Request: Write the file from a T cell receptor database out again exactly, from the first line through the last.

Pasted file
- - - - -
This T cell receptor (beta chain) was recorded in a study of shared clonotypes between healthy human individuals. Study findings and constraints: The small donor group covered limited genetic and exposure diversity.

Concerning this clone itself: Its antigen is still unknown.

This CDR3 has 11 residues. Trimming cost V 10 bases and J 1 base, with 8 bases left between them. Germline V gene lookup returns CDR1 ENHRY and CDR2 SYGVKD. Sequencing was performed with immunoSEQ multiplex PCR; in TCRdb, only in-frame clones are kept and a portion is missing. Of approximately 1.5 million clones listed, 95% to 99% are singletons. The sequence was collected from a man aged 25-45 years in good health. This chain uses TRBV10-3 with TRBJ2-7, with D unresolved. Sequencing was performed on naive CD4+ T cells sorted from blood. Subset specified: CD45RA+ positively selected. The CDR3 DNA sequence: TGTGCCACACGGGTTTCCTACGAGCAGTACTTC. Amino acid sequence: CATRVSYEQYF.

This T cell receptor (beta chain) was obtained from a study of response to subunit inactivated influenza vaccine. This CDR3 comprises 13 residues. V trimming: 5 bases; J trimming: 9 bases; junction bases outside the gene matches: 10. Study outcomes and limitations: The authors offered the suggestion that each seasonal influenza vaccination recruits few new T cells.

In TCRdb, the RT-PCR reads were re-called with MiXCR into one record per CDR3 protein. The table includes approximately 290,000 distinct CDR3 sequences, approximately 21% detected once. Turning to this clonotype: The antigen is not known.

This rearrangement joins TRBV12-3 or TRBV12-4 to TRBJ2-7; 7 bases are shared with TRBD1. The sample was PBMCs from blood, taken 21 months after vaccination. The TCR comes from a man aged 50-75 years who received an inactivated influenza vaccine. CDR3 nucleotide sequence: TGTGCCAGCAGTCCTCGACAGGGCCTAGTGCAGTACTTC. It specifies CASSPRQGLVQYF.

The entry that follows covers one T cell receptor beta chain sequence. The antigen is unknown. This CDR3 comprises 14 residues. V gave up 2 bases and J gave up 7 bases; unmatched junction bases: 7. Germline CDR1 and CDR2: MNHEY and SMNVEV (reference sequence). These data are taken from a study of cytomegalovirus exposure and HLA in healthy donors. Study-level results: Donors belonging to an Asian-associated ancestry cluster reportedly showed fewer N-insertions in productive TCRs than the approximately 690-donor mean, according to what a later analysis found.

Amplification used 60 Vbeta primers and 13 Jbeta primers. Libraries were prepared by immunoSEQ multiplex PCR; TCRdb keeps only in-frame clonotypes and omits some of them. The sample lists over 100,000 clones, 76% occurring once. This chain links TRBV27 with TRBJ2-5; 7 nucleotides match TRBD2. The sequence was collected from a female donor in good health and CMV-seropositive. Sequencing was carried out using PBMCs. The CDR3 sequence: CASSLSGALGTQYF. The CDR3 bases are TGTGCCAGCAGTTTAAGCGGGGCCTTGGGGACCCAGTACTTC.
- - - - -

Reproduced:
This T cell receptor (beta chain) was recorded in a study of shared clonotypes between healthy human individuals. Study findings and constraints: The small donor group covered limited genetic and exposure diversity.

Concerning this clone itself: Its antigen is still unknown.

This CDR3 has 11 residues. Trimming cost V 10 bases and J 1 base, with 8 bases left between them. Germline V gene lookup returns CDR1 ENHRY and CDR2 SYGVKD. Sequencing was performed with immunoSEQ multiplex PCR; in TCRdb, only in-frame clones are kept and a portion is missing. Of approximately 1.5 million clones listed, 95% to 99% are singletons. The sequence was collected from a man aged 25-45 years in good health. This chain uses TRBV10-3 with TRBJ2-7, with D unresolved. Sequencing was performed on naive CD4+ T cells sorted from blood. Subset specified: CD45RA+ positively selected. The CDR3 DNA sequence: TGTGCCACACGGGTTTCCTACGAGCAGTACTTC. Amino acid sequence: CATRVSYEQYF.

This T cell receptor (beta chain) was obtained from a study of response to subunit inactivated influenza vaccine. This CDR3 comprises 13 residues. V trimming: 5 bases; J trimming: 9 bases; junction bases outside the gene matches: 10. Study outcomes and limitations: The authors offered the suggestion that each seasonal influenza vaccination recruits few new T cells.

In TCRdb, the RT-PCR reads were re-called with MiXCR into one record per CDR3 protein. The table includes approximately 290,000 distinct CDR3 sequences, approximately 21% detected once. Turning to this clonotype: The antigen is not known.

This rearrangement joins TRBV12-3 or TRBV12-4 to TRBJ2-7; 7 bases are shared with TRBD1. The sample was PBMCs from blood, taken 21 months after vaccination. The TCR comes from a man aged 50-75 years who received an inactivated influenza vaccine. CDR3 nucleotide sequence: TGTGCCAGCAGTCCTCGACAGGGCCTAGTGCAGTACTTC. It specifies CASSPRQGLVQYF.

The entry that follows covers one T cell receptor beta chain sequence. The antigen is unknown. This CDR3 comprises 14 residues. V gave up 2 bases and J gave up 7 bases; unmatched junction bases: 7. Germline CDR1 and CDR2: MNHEY and SMNVEV (reference sequence). These data are taken from a study of cytomegalovirus exposure and HLA in healthy donors. Study-level results: Donors belonging to an Asian-associated ancestry cluster reportedly showed fewer N-insertions in productive TCRs than the approximately 690-donor mean, according to what a later analysis found.

Amplification used 60 Vbeta primers and 13 Jbeta primers. Libraries were prepared by immunoSEQ multiplex PCR; TCRdb keeps only in-frame clonotypes and omits some of them. The sample lists over 100,000 clones, 76% occurring once. This chain links TRBV27 with TRBJ2-5; 7 nucleotides match TRBD2. The sequence was collected from a female donor in good health and CMV-seropositive. Sequencing was carried out using PBMCs. The CDR3 sequence: CASSLSGALGTQYF. The CDR3 bases are TGTGCCAGCAGTTTAAGCGGGGCCTTGGGGACCCAGTACTTC.